Police were called to chase away alleged gold prospectors from a Highland Perthshire beauty spot.
Treasure hunters were reported panning for nuggets at the Birks of Aberfeldy, sparking fears for a summer gold rush.
It is illegal to search for gold without a licence at the area, which is listed as a Site of Special Scientific Interest (SSSI) by Scottish Natural Heritage (SNH).
Conservationists fear the practice could cause serious damage to the riverbanks, as well as salmon spawning waters.
The Courier understands a small team of gold panners have visited the Birks at least twice in recent weeks.
Police Scotland were alerted to activities around the waterfall on Wednesday. Officers spoke to people at the site and – although they weren’t found in the act of panning – asked them to move on.
A force spokesman said: “Police Scotland attended at the Birks of Aberfeldy area on Thursday morning, in response to a report of possible illegal activity.
“No criminality was detected, and two men left the area at police request.”
SEPA has also been alerted to the incident.
An SNH management statement for the Birks stated: “There has been continuing interest in the site for gold panning and SNH would prefer that this did not take place as it could be damaging to possible salmon spawning areas.”
Locals said evidence of digging had been left at the riverbanks.
Gold and silver were mined around the Highland Perthshire area as far back as 1680. One of the biggest gold nuggets found in the UK was discovered near Aberfeldy, weighing in at just under 22g.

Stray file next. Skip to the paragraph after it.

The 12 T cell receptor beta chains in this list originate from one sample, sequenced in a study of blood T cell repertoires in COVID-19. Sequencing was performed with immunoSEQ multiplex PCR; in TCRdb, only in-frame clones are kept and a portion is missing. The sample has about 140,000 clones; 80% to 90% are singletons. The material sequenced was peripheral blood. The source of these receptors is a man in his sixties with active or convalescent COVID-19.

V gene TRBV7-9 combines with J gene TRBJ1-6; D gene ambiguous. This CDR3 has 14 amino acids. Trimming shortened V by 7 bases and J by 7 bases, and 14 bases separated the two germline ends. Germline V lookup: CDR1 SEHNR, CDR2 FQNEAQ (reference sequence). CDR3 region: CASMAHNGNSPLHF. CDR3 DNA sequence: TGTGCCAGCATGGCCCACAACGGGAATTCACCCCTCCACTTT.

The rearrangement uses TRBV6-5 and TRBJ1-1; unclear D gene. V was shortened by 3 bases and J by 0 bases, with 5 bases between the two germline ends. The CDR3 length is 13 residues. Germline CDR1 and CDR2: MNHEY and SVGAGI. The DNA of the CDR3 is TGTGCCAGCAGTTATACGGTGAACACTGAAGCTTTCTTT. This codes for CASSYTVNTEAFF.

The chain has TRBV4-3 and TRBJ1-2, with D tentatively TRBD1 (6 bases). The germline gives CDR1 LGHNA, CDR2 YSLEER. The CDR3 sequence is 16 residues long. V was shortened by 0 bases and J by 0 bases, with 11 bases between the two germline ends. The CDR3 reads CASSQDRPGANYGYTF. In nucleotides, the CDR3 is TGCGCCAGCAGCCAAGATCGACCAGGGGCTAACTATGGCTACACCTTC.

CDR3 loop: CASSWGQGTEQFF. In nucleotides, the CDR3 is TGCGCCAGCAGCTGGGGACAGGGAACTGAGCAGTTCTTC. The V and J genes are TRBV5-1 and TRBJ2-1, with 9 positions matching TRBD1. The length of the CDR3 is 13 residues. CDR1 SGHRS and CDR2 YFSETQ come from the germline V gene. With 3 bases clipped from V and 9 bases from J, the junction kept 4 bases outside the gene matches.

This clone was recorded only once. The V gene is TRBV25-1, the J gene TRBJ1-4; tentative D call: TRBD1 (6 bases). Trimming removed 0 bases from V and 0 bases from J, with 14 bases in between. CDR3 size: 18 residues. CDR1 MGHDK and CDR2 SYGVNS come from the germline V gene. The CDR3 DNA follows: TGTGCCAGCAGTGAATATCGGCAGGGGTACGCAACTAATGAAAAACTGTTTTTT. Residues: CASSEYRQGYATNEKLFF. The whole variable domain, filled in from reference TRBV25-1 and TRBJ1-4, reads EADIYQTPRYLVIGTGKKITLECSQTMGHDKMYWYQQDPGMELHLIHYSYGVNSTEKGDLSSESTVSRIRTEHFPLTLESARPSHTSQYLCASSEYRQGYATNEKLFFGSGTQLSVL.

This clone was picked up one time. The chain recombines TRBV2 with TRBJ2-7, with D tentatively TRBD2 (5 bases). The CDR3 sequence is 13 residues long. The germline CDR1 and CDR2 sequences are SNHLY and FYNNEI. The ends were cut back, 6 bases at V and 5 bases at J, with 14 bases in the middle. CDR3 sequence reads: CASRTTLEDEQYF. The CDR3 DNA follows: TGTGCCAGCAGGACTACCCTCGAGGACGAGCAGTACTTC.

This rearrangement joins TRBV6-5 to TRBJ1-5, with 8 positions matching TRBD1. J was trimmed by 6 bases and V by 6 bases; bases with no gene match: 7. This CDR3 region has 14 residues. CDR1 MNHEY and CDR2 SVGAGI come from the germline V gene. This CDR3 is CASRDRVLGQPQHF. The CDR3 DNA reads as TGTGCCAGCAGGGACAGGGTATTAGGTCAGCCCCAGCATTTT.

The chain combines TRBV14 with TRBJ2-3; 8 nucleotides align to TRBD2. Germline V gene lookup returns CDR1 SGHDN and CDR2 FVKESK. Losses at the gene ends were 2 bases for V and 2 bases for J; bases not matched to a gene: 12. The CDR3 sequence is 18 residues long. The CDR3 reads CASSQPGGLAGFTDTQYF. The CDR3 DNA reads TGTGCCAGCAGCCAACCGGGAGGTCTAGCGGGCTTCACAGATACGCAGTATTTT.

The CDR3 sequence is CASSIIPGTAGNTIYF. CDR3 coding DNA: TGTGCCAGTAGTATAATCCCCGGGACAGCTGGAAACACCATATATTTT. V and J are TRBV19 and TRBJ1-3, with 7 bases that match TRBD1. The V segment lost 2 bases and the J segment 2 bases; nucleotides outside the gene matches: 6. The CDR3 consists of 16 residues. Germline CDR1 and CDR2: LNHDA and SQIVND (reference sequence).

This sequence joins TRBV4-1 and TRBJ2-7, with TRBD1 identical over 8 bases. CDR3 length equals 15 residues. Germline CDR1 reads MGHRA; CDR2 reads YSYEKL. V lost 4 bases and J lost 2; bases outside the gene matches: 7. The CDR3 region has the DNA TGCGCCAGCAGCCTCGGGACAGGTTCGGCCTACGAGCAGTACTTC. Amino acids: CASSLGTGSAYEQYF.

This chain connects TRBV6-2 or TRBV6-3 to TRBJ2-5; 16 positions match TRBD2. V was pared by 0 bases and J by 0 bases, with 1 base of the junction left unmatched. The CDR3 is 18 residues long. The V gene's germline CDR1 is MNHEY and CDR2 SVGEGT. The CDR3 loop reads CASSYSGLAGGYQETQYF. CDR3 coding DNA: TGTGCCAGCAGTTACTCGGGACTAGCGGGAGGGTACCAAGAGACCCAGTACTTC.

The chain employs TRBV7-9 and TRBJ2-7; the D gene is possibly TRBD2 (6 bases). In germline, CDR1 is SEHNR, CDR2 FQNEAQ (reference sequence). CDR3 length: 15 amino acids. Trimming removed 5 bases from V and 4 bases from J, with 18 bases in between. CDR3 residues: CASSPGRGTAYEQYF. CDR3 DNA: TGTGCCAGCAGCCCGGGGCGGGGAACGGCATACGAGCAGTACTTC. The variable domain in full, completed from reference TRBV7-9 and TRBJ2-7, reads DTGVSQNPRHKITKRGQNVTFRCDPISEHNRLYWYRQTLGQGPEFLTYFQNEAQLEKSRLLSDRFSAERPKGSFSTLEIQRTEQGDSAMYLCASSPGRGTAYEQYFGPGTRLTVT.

Local SNP councillor Mike Williamson said: “This is a site of scientific interest, so it’s very important that it isn’t disturbed.
“You do need a licence from the proper authorities to go panning for gold.
“My advice would be that if anyone sees any suspicious activities like this they should contact the police. We don’t want this to be the start of a gold rush.”
About 20 years ago, scores of prospectors from as far afield as Wales and Cornwell descended on a half-mile stretch of river near Aberfeldy, putting rare flowers at risk.
The mini-gold rush was thought to have been triggered by a rumour spread at an international prospecting competition some months earlier.
A council report from the time noted: “Gold panning in the burn has continued to be a problem, with various people being asked to leave the area.
“Legal advice would indicate that there is very little in law that can be done to stop this activity, other than where damage to property is substantial.”